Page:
While I’m sure there’s data demonstrating to potential sponsors of big time sport in the U.S. the value of sponsoring commercials during baseball games and the benefits of having a company name next to the scoreboard or any number of proposals involving businesses putting money into sports, I doubt the data is what sells the companies on putting their dollars behind a sport. I bet they’re sold on the passion, and yes, they have the data.
They way we’ve dealt with this reminds me of how cyclists advocate for cycling in the U.S. It makes sense on an environmental level, on a health level, on an economic level, and most cyclists are happy about that. Then a non-cyclist points out that a person riding a bike might get sweaty and the discussion is over.
We’ve tried rational. Rational doesn’t seem to be working. Maybe it’s time to roll out crazy, an attractive crazy, and start focusing on that.
Image: John Pierce, Photosport International
Well, the 2011 Giro d’Italia is in the books, the most epic, epicness in the history of epic epics. Race director Angelo Zomegnan took a page from Tour de France founder Henri Desgranges’ playbook and turned his race into more of a survival event than a bike race, with many racers and directors saying this version was just too hard. What I think they meant is that it was just too hard for everyone who wasn’t named Alberto Contador.
Alberto Contador - He’s the elephant in the living room or, perhaps more specifically, the pistol in the peloton. He completely dominated. He never looked troubled. He never looked challenged. He seemed to attack at will, often on whim or simply through appetite (the sort that earned a certain Belgian a not-always-complimentary nickname). The Spaniard’s performance was thrilling in a way, his signature attacks both completely fluid and completely explosive.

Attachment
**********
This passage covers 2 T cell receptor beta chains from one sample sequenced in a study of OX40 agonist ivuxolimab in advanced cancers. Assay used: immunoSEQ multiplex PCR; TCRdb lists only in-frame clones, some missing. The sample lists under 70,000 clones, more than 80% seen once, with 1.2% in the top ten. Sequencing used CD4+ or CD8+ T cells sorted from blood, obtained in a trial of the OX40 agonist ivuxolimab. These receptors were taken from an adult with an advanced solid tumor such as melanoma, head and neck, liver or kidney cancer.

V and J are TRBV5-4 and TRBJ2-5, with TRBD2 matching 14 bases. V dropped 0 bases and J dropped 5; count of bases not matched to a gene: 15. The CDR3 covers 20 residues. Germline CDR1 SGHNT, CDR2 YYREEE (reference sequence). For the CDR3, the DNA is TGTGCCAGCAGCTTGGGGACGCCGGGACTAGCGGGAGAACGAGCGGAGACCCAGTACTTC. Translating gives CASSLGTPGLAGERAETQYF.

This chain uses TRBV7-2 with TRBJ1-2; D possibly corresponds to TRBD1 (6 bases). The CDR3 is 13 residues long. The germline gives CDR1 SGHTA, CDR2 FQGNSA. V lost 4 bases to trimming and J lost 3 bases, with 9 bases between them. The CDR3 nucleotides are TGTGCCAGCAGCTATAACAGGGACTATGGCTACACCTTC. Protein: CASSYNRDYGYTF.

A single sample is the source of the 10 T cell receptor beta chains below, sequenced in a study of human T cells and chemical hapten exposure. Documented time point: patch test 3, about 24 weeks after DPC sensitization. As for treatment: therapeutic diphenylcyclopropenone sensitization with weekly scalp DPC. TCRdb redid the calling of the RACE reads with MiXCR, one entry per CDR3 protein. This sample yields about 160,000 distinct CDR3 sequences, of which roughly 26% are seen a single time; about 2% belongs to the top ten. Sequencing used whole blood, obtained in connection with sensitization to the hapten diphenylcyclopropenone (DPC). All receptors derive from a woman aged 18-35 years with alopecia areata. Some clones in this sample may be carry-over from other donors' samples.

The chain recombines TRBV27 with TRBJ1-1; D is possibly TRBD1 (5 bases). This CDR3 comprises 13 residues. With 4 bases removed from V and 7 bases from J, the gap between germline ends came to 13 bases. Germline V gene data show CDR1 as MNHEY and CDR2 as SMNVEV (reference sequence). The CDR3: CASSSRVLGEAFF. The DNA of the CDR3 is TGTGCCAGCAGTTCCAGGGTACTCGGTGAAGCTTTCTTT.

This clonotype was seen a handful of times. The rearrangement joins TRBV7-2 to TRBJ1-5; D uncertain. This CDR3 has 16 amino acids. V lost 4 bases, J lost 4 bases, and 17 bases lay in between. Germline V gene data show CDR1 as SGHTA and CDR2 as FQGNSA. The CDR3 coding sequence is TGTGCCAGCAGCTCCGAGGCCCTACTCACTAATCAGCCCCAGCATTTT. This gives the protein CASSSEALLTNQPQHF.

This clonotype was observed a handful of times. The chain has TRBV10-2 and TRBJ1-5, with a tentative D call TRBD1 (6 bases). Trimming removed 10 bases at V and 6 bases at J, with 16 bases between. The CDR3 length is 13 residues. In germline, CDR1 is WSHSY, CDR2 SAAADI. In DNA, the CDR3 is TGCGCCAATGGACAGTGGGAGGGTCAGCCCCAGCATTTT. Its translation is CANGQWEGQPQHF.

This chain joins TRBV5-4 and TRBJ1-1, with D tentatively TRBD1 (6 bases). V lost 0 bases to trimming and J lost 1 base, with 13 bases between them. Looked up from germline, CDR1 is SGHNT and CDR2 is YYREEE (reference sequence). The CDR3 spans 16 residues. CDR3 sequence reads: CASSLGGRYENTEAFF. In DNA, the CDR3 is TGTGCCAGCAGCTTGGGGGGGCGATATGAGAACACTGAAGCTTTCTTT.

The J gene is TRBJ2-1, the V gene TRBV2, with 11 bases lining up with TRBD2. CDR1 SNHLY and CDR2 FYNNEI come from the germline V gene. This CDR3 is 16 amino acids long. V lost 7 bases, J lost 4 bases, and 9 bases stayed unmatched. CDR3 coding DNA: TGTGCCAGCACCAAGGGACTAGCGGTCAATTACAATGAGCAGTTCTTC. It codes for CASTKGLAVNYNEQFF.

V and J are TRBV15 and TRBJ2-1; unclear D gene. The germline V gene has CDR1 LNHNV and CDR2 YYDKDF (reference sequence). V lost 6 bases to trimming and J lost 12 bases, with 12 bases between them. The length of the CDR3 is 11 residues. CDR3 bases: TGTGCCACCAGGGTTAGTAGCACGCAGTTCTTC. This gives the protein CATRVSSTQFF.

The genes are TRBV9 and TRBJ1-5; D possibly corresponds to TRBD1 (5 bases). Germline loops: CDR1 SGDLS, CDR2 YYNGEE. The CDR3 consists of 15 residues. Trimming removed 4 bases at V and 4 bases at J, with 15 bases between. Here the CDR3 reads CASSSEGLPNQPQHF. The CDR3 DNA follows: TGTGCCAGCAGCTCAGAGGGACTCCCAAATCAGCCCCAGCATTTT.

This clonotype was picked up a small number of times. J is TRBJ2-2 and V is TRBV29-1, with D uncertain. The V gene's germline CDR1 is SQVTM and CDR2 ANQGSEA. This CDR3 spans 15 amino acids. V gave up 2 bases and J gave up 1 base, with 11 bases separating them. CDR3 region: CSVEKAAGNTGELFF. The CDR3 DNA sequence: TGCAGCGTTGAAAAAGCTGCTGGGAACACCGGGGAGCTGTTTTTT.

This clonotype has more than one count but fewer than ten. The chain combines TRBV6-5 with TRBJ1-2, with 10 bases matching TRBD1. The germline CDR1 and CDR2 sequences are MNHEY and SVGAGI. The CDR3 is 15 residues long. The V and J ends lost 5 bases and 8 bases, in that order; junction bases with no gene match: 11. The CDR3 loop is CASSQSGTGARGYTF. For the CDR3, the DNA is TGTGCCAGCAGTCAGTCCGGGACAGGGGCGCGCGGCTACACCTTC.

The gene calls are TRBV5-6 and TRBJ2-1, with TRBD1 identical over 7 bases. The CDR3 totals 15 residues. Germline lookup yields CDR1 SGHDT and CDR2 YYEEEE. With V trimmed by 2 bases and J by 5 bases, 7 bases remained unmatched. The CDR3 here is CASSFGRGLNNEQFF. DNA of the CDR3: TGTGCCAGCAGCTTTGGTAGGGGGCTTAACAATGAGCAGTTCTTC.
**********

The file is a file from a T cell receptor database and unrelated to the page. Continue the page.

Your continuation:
Of course, the flip-side to Contador’s ride is the lingering doubt that he’s clean. Whether it’s the doping case that will never end, or the whirling dervish of the Armstrong affair that is tarring all of our dominant riders with a tainted brush is hard to say. Regardless, it’s hard to believe in Contador’s flavor of dominance, whether that doubt has any basis in reality/science or not.
Michelle Scarponi – It must be hard to finish second and have everyone ignore you, but of all the GC hopefuls Scarponi made the absolute best pretense of trying to stay with Contador, chasing him off the front, if only to drop back. That so much was said about Vincenzo Nibali is a good indication that the rider who topped Nibali by 46 seconds was a worthy runner up.
Vincenzo Nibali – All of Italy seemed to be pulling for the “Shark,” but he didn’t have it. Known as perhaps the best descender in the pro bunch, Nibali had almost zero pop in his legs when it came to riding up hill. What made the Liquigas rider’s Giro interesting and admirable to me was the way the constantly rode within himself. He didn’t make any suicide attacks. He stayed patient and limited his losses to a clearly superior opponent. It wasn’t always exciting to watch, but it was good, smart racing.
John Gadret - My previous estimation of Gadret was based on his woeful lack of team spirit in supporting Nicolas Roche at the last Tour de France. I thought he was a punk, and he may well be, but in this Giro he showed a massive leap in ability, sticking with the world’s best climbers on some of the world’s toughest climbs. Maybe the French are rising again. No. Probably not.
Jose Rujano – If we turn slightly to our left, Rujano’s doping past will sit just out of our peripheral vision, and we’ll be able to view his 2011 Giro as a massively entertaining ride by a guy very few thought would ride at this level again. Perhaps he has earned himself a move up from Androni-Giacatolli to a bigger squad who can deploy him in the mountains of other grand tours.